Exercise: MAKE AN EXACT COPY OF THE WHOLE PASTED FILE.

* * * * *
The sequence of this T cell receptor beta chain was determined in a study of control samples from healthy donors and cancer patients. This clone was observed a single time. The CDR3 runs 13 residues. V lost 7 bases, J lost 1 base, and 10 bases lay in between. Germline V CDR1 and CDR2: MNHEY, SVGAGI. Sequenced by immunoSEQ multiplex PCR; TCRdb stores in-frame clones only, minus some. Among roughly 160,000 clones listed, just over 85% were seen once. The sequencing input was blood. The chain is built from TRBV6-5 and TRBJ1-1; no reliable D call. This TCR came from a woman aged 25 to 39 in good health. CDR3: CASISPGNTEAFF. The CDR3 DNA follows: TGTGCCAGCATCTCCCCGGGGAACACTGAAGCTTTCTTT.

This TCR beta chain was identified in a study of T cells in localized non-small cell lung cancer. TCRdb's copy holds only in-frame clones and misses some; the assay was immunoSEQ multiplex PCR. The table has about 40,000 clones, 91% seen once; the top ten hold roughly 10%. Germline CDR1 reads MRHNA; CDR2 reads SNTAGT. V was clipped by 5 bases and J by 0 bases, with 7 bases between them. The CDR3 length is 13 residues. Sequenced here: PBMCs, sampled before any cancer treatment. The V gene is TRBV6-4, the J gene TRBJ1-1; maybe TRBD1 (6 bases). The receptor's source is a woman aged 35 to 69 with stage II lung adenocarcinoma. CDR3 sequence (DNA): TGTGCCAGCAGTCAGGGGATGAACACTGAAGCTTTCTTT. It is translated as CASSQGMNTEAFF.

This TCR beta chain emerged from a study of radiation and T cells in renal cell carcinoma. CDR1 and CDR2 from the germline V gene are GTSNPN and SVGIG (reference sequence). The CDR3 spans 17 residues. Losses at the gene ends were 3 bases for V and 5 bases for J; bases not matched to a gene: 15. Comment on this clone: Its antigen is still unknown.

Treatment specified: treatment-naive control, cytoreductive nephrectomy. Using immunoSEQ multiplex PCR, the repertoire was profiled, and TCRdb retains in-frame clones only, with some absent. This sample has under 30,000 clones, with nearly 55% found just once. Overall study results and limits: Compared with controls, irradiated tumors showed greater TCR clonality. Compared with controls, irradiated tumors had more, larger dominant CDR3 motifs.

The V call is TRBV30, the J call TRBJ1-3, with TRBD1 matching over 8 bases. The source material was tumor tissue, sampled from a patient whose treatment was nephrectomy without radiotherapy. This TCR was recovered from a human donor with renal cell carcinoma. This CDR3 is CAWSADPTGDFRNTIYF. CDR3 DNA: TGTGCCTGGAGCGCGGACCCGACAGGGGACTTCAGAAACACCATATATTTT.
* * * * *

The sequence of this T cell receptor beta chain was determined in a study of control samples from healthy donors and cancer patients. This clone was observed a single time. The CDR3 runs 13 residues. V lost 7 bases, J lost 1 base, and 10 bases lay in between. Germline V CDR1 and CDR2: MNHEY, SVGAGI. Sequenced by immunoSEQ multiplex PCR; TCRdb stores in-frame clones only, minus some. Among roughly 160,000 clones listed, just over 85% were seen once. The sequencing input was blood. The chain is built from TRBV6-5 and TRBJ1-1; no reliable D call. This TCR came from a woman aged 25 to 39 in good health. CDR3: CASISPGNTEAFF. The CDR3 DNA follows: TGTGCCAGCATCTCCCCGGGGAACACTGAAGCTTTCTTT.

This TCR beta chain was identified in a study of T cells in localized non-small cell lung cancer. TCRdb's copy holds only in-frame clones and misses some; the assay was immunoSEQ multiplex PCR. The table has about 40,000 clones, 91% seen once; the top ten hold roughly 10%. Germline CDR1 reads MRHNA; CDR2 reads SNTAGT. V was clipped by 5 bases and J by 0 bases, with 7 bases between them. The CDR3 length is 13 residues. Sequenced here: PBMCs, sampled before any cancer treatment. The V gene is TRBV6-4, the J gene TRBJ1-1; maybe TRBD1 (6 bases). The receptor's source is a woman aged 35 to 69 with stage II lung adenocarcinoma. CDR3 sequence (DNA): TGTGCCAGCAGTCAGGGGATGAACACTGAAGCTTTCTTT. It is translated as CASSQGMNTEAFF.

This TCR beta chain emerged from a study of radiation and T cells in renal cell carcinoma. CDR1 and CDR2 from the germline V gene are GTSNPN and SVGIG (reference sequence). The CDR3 spans 17 residues. Losses at the gene ends were 3 bases for V and 5 bases for J; bases not matched to a gene: 15. Comment on this clone: Its antigen is still unknown.

Treatment specified: treatment-naive control, cytoreductive nephrectomy. Using immunoSEQ multiplex PCR, the repertoire was profiled, and TCRdb retains in-frame clones only, with some absent. This sample has under 30,000 clones, with nearly 55% found just once. Overall study results and limits: Compared with controls, irradiated tumors showed greater TCR clonality. Compared with controls, irradiated tumors had more, larger dominant CDR3 motifs.

The V call is TRBV30, the J call TRBJ1-3, with TRBD1 matching over 8 bases. The source material was tumor tissue, sampled from a patient whose treatment was nephrectomy without radiotherapy. This TCR was recovered from a human donor with renal cell carcinoma. This CDR3 is CAWSADPTGDFRNTIYF. CDR3 DNA: TGTGCCTGGAGCGCGGACCCGACAGGGGACTTCAGAAACACCATATATTTT.